I know it seems a little early to look back on 2009 with 1/12th of the year yet to pass, but our friends at SmartBrief have asked each member of the Workforce Advisory Board to share their lessons learned from this year.
From my perspective, I can sum up 2009 in one simple word:
Millions have lost their jobs and remained unemployed. The official rate stands at 10.2% (as of October) among the general population. According to the Bureau of Labor Statistics, the situation is much worse for African Americans (15.7%) and Latinos (13.1%). No surprise that this makes the list, as I’ve personally engaged with thousands this year who struggle to secure the precious few jobs that are available. This really sucks.
Millions also lost their homes this year. According to RealtyTrac, over 300,000 homeowners received notices of foreclosure, repossession or default in October alone. That’s one out of every 385 homes nationwide, with California, Florida, Michigan and Illinois accounting for over 50% of the total. Have you ever walked through a tent city filled with the displaced? You should, as you will get a sense of just how horrific the situation is. This is another “10″ on the suck-o-meter.
There are a thousand other reasons that 2009 may have sucked for you and it surrounds us every day. Two wars. Loss of healthcare. Amber alerts. Workplace violence. Swine flu. The list goes on and on. And although many are going to surround a table during tomorrow’s Thanksgiving dinner and express gratitude for what remains, there is no question that this year has forced many to fundamentally reevaluate their lives and priorities.
HR Is (Un)Dead
A raging and vocal debate subsumed a portion of the human resources market in 2009. Was HR dead? Did HR rise and live again? Will HR walk the halls of corporate America forever, or will a wooden stake of the future finally put HR down? Or, perhaps we should just leave poor HR alone and do nothing.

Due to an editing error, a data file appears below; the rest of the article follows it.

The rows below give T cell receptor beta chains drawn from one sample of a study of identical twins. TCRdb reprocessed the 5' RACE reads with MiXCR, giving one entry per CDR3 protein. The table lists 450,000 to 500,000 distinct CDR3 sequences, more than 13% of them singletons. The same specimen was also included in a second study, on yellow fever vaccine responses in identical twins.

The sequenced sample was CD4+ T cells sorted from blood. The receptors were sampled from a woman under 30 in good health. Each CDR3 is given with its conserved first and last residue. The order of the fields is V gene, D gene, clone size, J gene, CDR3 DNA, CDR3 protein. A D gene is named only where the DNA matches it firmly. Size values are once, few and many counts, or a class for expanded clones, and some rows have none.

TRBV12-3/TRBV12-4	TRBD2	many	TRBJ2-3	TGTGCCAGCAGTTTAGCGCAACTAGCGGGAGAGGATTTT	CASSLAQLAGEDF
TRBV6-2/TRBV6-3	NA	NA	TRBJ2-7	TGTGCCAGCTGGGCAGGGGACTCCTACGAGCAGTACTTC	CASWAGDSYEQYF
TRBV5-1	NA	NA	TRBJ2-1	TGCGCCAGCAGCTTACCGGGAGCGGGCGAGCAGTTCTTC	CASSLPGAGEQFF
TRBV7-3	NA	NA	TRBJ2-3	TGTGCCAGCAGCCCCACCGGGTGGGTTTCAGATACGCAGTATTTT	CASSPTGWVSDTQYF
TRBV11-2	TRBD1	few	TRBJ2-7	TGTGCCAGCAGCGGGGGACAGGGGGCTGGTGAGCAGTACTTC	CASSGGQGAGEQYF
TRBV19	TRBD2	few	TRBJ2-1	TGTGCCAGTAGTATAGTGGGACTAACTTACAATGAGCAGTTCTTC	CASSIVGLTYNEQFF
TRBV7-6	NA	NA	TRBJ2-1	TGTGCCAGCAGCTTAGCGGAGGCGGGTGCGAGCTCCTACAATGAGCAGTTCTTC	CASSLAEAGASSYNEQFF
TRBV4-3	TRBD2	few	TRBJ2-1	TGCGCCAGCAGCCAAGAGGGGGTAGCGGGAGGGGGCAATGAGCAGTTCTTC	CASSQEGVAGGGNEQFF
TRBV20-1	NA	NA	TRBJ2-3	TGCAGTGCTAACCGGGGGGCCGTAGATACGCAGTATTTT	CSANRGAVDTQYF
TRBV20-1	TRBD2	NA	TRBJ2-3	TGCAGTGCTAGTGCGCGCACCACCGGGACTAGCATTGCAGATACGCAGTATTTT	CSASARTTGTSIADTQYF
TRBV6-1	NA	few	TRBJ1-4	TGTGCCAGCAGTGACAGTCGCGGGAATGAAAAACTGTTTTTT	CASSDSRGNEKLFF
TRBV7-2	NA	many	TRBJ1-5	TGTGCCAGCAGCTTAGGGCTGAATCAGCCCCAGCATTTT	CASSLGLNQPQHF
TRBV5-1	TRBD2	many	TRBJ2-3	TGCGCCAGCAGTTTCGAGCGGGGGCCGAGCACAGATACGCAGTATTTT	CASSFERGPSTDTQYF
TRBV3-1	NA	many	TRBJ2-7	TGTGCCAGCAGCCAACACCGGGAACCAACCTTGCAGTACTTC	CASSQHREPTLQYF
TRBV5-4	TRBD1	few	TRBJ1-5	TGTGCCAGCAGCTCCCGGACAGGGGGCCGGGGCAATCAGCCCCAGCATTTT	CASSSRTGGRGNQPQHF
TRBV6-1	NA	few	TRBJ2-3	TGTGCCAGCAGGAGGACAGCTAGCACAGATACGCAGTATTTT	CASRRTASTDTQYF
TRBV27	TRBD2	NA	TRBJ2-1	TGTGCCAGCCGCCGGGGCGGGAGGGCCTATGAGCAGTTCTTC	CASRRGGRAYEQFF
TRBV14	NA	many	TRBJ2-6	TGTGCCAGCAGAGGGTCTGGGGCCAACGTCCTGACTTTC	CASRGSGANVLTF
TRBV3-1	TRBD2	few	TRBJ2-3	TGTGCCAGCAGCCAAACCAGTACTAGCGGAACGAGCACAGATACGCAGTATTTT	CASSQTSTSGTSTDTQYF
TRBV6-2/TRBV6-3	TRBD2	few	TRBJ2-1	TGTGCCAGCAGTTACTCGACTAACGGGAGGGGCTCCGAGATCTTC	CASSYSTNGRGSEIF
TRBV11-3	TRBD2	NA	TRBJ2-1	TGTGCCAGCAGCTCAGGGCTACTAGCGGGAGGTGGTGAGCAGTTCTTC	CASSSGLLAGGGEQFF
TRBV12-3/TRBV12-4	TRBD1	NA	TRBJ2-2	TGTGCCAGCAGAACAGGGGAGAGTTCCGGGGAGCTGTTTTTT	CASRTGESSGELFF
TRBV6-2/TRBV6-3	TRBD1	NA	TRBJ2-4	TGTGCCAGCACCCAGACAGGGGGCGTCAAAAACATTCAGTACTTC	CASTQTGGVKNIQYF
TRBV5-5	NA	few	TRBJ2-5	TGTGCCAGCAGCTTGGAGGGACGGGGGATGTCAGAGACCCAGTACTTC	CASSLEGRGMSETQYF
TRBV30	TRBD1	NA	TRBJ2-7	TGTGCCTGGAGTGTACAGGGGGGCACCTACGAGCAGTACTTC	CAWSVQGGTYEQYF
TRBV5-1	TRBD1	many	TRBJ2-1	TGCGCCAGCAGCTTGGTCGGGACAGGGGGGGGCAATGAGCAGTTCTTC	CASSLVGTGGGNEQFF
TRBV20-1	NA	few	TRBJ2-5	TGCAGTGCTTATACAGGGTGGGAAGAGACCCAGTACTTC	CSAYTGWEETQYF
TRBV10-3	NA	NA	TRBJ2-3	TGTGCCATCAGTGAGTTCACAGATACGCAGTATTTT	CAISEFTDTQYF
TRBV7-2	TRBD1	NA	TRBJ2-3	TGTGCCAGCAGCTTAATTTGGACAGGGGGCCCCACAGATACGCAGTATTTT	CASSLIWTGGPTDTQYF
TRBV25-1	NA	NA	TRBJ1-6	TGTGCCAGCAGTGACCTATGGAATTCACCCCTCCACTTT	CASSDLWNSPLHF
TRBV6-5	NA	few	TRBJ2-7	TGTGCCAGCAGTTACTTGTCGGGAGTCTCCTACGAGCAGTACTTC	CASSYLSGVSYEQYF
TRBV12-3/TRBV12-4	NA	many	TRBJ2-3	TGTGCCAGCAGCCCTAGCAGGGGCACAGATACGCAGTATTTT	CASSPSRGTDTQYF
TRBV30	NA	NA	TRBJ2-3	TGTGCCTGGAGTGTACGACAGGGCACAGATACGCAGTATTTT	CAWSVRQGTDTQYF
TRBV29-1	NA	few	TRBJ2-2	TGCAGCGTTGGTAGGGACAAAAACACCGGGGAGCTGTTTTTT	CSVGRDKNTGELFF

Like the vampire, HR had a questionable reputation among the living working in 2009. For some, human resources is dark, mysterious, reviled and can strike without warning. For others, it’s a misunderstood profession that just wants to be respected and – dare I say – loved.Â Some pitchfork carrying torchbearers even cried for a revolution in 2009, while others would prefer an evolution. Many questions remain, but this much I can confirm – the likeness of HR professionalsÂ can be captured on film.
A recent quote in an article on the vampire craze aptly summarized why I chose this particular metaphor.
“It’s about love and loss and friendship and getting through things you’re not sure you can get through, but you do anyway.”
And that my friends is 2009 in a nutshell. Love. Loss. Friendship. Getting through some of the worst times we can imagine, and doing so because we don’t have a choice.
How did you see 2009? Any other vampire-like characteristics I missed? Share your thoughts, be thankful that the year is nearly over, and let’s keep the conversation going.